Why heatwaves are more deadly as nights warm faster
A photographer takes a picture of the thermometer reading 132 degrees Fahrenheit (55.5 Celsius) at the Furance Creek Visitors Station in Death Valley National Park, California, August 17, 2020.
David Becker | Reuters
The U.S. this summer has experienced stifling hot temperatures that have set all-time records and put millions of people under excessive heat warnings.
During a historic heatwave in the Western U.S., temperatures in Death Valley, California reached 130 degrees Fahrenheit, a potential record for the highest temperature ever reliably recorded on Earth. Oakland, California reached 100 degrees for the first time ever in August and Phoenix had its highest temperature for the month at 117 degrees. And on Sunday, temperatures in one part of Los Angeles hit 121 degrees as the state deals with ongoing wildfires.
The stifling heat is becoming more dangerous with climate change. One reason is because global heating is not occurring evenly: Lower nighttime temperatures that typically provide critical relief from the hot days are disappearing.
Summer night temperatures are warmer now, and they are warming at a faster rate than daytime temperatures, according to the National Oceanic and Atmospheric Administration. This marks a dangerous and potentially deadly combination of high daytime and high nighttime temperatures that doesn’t give the human body a chance to cool down during the night.
“Warm nights mean less chance to cool down, exacerbating exposures to high temperatures, particularly for vulnerable people and locations,” said Kristie Ebi, a professor of global health at the University of Washington.
In the U.S., heat kills more people than any other weather disaster, from floods to hurricanes.
“Climate change is leading to a dramatic increase in the intensity of heat extremes, and the consequences on human health are already being seen in countries around the world,” said Ben Zaitchik, an associate professor at Johns Hopkins University. “If the body can’t cool down at night then the health impacts of a hot period can be particularly severe.”
Firefighter Sara Sweeney uses a drip torch to set a backfire to protect mountain communities from the Bobcat Fire in the Angeles National Forest on September 10, 2020 north of Monrovia, California.
David McNew | Getty Images
Climate change is making heatwaves and droughts more common, intense and widespread. Dry and hot conditions exacerbate wildfires, which have grown more destructive in recent years. Dozens of major fires are currently burning through the U.S. West Coast, destroying hundreds of homes and wiping out entire neighborhoods in Oregon.
Climate change is also causing more humid heatwaves. Hot and saturated air doesn’t allow sweat to evaporate as quickly and causes the body to heat up even more, which can be deadly.
“The trend in California that we have seen since the heat wave in 2006 is heat waves are also more humid, and Californians are generally not acclimated to high levels of humidity and high temperatures — it’s this combo that is most deadly,” said Rupa Basu, chief of air and climate epidemiology for the California Office of Environmental Health Hazard Assessment.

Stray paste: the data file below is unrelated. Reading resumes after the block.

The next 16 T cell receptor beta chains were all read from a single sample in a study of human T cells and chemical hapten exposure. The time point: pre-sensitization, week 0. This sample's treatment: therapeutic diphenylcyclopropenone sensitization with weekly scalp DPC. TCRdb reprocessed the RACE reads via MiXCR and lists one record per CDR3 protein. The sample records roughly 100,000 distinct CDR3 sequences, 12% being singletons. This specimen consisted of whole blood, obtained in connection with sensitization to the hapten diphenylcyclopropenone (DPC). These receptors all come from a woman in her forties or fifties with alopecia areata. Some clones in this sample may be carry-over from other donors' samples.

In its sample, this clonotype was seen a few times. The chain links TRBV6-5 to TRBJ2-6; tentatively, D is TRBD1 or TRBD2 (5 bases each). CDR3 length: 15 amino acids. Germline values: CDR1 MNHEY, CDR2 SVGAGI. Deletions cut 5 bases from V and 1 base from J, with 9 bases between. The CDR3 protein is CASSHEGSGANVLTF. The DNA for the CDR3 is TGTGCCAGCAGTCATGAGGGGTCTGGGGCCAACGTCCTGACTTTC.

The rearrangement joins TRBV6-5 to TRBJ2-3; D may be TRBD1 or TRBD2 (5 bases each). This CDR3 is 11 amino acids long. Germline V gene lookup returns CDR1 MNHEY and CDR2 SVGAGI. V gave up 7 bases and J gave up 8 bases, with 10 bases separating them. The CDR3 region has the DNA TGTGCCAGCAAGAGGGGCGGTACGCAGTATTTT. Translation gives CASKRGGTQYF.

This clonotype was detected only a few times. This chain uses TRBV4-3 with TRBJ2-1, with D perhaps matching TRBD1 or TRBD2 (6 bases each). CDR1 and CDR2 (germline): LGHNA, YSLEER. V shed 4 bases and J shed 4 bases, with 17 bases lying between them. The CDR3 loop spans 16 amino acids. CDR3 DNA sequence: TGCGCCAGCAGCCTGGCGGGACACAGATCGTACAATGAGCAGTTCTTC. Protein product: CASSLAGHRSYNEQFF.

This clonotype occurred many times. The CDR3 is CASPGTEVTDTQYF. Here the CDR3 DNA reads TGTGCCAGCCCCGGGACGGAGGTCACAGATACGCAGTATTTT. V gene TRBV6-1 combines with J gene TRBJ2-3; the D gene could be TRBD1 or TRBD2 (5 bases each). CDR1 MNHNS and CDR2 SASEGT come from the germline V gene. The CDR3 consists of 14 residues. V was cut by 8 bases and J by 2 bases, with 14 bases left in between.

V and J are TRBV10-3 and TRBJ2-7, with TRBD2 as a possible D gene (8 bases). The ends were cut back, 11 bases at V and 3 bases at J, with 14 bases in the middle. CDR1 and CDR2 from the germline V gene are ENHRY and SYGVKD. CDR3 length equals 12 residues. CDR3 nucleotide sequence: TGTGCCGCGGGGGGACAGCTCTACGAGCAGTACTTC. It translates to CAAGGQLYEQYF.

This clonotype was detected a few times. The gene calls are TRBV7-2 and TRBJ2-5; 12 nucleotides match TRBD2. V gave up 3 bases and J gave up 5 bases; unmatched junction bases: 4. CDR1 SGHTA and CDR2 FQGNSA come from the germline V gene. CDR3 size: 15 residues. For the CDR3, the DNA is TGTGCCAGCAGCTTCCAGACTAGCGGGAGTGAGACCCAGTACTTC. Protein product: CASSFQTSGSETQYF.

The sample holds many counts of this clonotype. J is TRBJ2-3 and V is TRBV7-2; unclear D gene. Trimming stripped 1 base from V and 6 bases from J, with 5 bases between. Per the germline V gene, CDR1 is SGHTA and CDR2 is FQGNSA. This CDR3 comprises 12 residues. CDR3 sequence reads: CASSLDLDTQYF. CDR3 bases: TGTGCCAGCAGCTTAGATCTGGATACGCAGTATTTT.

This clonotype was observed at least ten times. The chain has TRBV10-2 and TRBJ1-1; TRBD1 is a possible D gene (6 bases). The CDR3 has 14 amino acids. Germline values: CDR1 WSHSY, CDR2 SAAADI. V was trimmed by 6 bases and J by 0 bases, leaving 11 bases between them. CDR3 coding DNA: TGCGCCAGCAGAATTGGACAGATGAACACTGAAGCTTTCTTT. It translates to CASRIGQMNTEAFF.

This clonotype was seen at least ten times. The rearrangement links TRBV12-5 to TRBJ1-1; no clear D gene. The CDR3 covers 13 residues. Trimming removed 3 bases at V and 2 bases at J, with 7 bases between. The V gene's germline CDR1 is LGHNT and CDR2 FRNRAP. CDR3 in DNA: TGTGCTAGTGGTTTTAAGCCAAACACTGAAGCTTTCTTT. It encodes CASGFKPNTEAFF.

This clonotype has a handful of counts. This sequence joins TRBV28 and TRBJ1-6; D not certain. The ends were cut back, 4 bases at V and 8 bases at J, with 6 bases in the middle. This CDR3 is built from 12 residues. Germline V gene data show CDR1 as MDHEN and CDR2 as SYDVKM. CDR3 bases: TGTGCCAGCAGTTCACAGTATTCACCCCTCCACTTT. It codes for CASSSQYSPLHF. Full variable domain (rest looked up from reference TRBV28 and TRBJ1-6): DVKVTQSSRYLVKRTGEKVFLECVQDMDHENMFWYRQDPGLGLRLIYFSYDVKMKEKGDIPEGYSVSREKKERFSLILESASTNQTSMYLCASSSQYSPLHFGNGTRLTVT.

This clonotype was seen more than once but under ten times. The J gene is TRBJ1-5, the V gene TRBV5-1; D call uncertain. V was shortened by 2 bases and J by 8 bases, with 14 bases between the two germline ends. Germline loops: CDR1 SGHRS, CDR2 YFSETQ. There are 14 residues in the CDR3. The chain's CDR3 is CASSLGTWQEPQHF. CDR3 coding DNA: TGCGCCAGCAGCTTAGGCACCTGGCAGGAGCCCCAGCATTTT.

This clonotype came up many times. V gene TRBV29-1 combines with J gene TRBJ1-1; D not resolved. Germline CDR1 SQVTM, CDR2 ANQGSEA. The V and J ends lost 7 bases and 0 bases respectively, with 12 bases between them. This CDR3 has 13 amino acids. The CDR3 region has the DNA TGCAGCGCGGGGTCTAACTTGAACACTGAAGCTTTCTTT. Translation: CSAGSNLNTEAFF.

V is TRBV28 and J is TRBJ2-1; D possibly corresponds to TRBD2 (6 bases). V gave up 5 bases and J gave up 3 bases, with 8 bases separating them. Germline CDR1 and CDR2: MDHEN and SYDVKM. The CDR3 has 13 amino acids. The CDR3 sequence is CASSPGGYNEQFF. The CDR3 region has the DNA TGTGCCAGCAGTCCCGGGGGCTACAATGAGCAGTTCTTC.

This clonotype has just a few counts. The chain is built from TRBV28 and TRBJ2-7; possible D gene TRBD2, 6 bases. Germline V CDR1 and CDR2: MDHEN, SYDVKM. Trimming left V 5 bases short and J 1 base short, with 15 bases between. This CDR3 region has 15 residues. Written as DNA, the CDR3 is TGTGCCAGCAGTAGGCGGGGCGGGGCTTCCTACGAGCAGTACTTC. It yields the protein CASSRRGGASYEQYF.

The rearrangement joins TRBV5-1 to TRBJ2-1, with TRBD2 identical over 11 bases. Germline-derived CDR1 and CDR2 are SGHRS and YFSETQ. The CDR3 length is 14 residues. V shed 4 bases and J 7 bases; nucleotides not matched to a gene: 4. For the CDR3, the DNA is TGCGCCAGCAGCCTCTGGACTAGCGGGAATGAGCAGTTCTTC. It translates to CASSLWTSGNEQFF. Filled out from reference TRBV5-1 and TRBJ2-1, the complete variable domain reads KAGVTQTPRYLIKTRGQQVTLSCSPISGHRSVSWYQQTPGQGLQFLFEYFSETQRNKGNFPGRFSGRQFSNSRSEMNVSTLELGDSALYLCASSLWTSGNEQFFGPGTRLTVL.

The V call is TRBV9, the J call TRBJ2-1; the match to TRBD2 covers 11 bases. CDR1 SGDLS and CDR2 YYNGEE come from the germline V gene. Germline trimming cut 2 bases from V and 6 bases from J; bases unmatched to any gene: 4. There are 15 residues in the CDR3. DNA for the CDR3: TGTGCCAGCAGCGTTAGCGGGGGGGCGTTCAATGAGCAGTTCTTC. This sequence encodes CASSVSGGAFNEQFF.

“Because of power shortages with blackouts, we can not rely only on [air conditioning] as a method to cool down,” Basu added.
Daily low temperatures for many parts of the world have been increasing more quickly over the past decades than daily high temperatures, according to Randall Cerveny, a researcher at Arizona State University who studies temperature records for the World Meteorological Organization.
Phoenix this summer hit an alarming record when it had 28 nights where temperatures never dropped below 90 degrees, surpassing the old record of 15 days in 2013 and 2003, according to Cerveny. The city also experienced two separate week-long streaks of nights not falling below 90 degrees.
The temperature extremes are a result of global climate change as well as a so-called urban heat island, which occurs when heat from the daytime is taken in by heat-absorbing asphalt or concrete, driving hotter nights and early mornings.
“The extent of adverse illnesses and deaths will depend on proactive actions to raise awareness of the health risks of heat, to redesign cities to reduce urban heat islands and to reduce our greenhouse gas emissions,” Ebi said.
Poor and minority populations who are more likely to live in neighborhoods without tree cover are disproportionately impacted by extreme heat. Black and Latino people in the U.S. are more likely to reside in hotter areas with more industrial activity and highways.
Hotter nighttime temperatures also leave people who can’t afford air conditioning in their homes at elevated risk of heat-related illness. And by sending hot air outside of homes, air conditioners can exacerbate the urban heat island.
“During the day, one might seek relief by moving to cooler environments, but at night if you can’t air condition your home to a comfortable temperature then you are at the mercy of the background temperature,” Zaitchik said.
Across the world, every decade over the last 60 years has been hotter than the last. It’s virtually certain that 2020 will be among the top hottest years in recorded history.